Mohammed and the Ingil

Discussion in 'Comparative Studies' started by 3rddec, Mar 4, 2011.

  1. 3rddec

    3rddec New Member

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    I find the Muslim perspective on the Ingil confusing; did he say it was Gods words or not?

    Was it still in existance when Mohammed preached and if so where and in which book?

    If it didn't exist why as Muslims to revere something that didnt exist?
     
  2. theTopicsmile

    theTopicsmile New Member

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    'Ingil' means the Gospel of Jesus, in the islamic religion. The Muslim view is that God gave the scripture to Jews and Christians to let the whole world know of God's knowledge.

    A common accusation leveled by Muslims against Christians is the belief that the Holy Bible in our possession today, has been corrupted and no longer represents the original teachings of God's messengers. Their book recognises the Holy Bible saying "It is not for a man to whom is given the Book and wisdom and prophecy that Sura 3:79" along with many other passages, verses. It is believed that the early Muslims did not believe the Bible was corrupted. They were already surrounded by Arab Christians and Arab pagan worshippers at that time.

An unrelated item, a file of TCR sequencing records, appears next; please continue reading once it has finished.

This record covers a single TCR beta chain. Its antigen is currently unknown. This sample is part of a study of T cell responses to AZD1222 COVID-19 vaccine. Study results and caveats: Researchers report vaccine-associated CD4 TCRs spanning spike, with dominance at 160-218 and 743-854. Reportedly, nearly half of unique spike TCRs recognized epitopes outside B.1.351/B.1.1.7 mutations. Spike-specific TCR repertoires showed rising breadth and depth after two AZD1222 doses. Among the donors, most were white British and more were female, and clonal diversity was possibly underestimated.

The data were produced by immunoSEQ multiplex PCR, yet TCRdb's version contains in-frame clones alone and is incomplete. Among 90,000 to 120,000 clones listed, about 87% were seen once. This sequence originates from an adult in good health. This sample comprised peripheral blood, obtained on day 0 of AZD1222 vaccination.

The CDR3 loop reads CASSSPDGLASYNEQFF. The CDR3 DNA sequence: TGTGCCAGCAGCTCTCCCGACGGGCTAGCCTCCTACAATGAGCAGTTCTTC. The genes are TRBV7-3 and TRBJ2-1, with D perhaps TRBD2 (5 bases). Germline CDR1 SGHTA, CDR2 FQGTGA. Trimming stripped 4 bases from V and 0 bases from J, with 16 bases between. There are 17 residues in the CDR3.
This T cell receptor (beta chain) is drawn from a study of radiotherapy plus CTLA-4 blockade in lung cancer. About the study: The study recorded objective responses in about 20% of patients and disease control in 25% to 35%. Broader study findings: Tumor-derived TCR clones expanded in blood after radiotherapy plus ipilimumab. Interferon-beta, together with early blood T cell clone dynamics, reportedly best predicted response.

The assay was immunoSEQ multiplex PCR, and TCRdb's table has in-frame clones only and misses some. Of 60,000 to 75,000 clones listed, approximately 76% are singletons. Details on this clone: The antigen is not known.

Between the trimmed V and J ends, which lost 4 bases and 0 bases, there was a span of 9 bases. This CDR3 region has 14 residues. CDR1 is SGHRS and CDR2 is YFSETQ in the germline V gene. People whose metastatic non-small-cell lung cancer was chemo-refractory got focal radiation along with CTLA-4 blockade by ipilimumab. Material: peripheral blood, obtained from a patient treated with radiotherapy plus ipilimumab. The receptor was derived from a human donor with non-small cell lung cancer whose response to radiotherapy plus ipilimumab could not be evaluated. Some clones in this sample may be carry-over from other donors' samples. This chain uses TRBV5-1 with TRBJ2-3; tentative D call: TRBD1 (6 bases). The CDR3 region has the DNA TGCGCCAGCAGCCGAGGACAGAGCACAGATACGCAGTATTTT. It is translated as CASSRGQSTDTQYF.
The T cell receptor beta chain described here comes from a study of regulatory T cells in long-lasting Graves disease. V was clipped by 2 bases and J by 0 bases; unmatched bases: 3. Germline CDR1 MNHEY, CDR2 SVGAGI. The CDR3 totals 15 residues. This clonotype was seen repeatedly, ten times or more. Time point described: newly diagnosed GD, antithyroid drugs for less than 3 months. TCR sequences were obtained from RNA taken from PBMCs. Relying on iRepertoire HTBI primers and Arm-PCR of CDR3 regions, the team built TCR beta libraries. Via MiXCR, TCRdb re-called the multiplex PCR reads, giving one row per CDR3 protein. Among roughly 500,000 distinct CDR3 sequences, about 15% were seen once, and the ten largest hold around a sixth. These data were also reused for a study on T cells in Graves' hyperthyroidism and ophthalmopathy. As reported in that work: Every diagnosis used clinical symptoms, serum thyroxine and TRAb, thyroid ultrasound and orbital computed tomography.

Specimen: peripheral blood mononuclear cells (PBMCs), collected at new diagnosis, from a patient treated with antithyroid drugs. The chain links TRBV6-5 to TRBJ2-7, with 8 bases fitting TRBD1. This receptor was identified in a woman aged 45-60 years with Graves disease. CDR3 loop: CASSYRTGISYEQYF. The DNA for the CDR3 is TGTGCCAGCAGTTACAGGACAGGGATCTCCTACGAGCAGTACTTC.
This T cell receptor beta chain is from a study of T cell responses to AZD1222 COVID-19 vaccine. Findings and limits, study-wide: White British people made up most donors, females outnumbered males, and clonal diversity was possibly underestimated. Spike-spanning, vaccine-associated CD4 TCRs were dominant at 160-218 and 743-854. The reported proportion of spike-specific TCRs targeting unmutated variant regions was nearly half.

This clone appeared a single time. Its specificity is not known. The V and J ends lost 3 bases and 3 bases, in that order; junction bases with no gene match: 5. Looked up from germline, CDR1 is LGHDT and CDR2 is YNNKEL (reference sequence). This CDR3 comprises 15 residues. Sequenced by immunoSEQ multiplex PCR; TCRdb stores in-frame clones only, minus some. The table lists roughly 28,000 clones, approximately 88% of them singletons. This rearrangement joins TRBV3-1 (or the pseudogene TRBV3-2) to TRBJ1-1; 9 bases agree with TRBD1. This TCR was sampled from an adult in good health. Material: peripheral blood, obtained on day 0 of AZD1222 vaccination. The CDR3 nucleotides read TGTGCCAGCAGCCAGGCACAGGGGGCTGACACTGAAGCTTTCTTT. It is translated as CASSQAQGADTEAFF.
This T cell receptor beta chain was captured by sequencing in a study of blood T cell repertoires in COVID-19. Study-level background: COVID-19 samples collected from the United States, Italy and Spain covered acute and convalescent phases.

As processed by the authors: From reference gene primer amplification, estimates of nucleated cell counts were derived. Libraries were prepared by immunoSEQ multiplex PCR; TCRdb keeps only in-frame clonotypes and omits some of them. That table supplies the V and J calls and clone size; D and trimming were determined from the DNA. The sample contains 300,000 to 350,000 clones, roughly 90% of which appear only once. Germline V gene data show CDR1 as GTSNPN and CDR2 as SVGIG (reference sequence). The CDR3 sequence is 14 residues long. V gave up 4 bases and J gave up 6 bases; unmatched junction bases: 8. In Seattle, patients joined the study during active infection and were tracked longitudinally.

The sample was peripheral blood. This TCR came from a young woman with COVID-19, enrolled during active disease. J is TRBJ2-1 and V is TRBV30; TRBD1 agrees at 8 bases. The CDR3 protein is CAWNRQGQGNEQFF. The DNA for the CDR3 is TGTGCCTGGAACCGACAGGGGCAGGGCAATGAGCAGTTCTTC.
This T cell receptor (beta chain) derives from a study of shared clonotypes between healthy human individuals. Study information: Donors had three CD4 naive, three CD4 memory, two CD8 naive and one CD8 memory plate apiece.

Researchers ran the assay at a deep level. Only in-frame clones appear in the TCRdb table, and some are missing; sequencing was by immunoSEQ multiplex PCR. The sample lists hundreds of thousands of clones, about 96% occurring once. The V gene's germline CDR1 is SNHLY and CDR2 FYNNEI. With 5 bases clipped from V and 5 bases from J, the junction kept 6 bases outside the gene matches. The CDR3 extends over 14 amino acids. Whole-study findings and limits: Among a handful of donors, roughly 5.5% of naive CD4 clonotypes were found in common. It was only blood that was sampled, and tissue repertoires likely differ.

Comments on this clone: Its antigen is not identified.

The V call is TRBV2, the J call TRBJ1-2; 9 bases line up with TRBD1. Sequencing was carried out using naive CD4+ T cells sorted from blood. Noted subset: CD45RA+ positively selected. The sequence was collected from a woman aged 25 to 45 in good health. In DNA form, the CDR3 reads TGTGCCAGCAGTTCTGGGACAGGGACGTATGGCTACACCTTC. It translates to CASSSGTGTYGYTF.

3. Muslimwoman

    Muslimwoman Coexistence insha'Allah

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    Thanks for quoting the Quran theTopicsmile, however if you quote the whole verse it actually explains why we do not accept Jesus as God or the son of God:

    It is not for a human [prophet] that Allah should give him the Scripture and authority and prophethood and then he would say to the people, "Be servants to me rather than Allah ," but [instead, he would say], "Be pious scholars of the Lord because of what you have taught of the Scripture and because of what you have studied." 3:79

    the verse before says:

    And indeed, there is among them a party who alter the Scripture with their tongues so you may think it is from the Scripture, but it is not from the Scripture. And they say, "This is from Allah ," but it is not from Allah . And they speak untruth about Allah while they know. 3:78

    To answer your questions 3rddec:

    did he say it was Gods words or not?

    The Injil were the teaching and revelations of Prophet Jesus (pbuh) and yes these were from God.

    Was it still in existance when Mohammed preached and if so where and in which book?